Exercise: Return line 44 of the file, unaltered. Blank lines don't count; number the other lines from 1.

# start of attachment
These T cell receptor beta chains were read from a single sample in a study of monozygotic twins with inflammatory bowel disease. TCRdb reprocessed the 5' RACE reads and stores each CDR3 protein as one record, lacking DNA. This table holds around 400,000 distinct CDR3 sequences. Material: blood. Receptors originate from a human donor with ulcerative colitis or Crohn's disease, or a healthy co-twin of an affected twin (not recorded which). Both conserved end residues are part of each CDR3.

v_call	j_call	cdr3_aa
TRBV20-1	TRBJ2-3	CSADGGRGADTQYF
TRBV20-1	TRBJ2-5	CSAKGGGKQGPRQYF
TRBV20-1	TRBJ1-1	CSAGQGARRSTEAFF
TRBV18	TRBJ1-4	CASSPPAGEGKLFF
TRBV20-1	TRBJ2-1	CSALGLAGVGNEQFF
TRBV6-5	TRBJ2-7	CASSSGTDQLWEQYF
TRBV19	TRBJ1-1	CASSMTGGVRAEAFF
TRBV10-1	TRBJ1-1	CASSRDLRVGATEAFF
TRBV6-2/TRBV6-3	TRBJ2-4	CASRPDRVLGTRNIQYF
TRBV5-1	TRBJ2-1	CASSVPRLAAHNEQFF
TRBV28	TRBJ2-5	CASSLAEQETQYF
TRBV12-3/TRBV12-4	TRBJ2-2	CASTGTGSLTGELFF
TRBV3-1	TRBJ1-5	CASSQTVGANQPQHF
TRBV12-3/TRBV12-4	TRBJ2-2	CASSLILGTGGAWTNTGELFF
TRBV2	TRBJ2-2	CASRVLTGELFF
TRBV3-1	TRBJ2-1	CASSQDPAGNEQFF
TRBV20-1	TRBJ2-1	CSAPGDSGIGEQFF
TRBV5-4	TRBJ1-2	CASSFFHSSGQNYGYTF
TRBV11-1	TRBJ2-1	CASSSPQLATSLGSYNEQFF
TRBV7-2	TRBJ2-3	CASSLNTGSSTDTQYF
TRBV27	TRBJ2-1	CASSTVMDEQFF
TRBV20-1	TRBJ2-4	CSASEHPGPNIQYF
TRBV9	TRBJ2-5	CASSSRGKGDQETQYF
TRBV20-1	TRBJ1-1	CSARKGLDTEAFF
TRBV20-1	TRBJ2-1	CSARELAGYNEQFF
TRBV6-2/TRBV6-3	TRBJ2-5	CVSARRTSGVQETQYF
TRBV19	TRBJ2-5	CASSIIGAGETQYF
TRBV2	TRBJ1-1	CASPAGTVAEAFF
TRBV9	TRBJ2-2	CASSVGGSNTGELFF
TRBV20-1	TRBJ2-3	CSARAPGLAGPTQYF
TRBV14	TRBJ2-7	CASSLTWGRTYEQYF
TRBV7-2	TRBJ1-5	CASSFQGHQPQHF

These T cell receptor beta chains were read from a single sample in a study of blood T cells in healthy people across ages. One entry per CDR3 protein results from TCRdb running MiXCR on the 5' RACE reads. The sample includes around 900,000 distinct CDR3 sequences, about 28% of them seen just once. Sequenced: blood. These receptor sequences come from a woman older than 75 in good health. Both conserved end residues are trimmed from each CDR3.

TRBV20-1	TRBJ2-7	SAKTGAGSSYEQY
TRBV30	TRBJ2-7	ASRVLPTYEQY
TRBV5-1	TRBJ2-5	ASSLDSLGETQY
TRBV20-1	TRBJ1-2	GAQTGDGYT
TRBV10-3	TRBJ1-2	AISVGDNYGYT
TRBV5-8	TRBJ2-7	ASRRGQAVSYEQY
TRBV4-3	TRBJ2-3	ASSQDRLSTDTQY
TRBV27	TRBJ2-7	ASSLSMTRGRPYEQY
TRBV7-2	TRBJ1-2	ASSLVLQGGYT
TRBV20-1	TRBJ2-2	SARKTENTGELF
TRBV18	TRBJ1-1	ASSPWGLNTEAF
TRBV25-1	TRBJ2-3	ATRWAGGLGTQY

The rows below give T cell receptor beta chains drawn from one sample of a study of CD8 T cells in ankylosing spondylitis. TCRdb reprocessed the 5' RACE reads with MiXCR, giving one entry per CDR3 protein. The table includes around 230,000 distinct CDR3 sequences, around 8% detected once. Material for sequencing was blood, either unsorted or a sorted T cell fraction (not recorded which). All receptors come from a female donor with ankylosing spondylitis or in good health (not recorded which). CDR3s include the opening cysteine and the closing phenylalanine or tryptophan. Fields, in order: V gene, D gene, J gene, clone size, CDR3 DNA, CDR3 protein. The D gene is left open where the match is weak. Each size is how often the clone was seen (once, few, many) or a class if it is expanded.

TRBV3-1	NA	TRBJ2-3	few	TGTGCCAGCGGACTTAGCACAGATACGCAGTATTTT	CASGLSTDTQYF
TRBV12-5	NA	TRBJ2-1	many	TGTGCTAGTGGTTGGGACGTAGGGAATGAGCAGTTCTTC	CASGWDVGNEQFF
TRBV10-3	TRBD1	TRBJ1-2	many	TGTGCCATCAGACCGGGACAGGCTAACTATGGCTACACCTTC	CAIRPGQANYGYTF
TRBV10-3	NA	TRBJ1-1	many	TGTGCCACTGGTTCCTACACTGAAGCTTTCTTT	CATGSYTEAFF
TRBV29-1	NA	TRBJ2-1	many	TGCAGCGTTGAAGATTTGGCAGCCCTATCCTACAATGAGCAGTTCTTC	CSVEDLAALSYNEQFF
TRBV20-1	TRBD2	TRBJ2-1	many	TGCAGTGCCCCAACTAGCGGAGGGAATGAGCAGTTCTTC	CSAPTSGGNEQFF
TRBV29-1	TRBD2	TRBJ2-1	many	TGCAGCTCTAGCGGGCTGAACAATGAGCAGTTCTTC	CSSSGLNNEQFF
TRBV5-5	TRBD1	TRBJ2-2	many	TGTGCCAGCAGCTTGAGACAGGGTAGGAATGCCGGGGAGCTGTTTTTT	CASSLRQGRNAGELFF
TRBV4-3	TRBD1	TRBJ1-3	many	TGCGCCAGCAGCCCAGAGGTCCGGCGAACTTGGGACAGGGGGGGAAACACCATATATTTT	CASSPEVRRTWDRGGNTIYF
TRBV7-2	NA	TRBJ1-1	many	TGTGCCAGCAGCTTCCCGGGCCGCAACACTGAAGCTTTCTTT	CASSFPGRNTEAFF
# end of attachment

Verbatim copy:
TRBV7-2	TRBJ1-2	ASSLVLQGGYT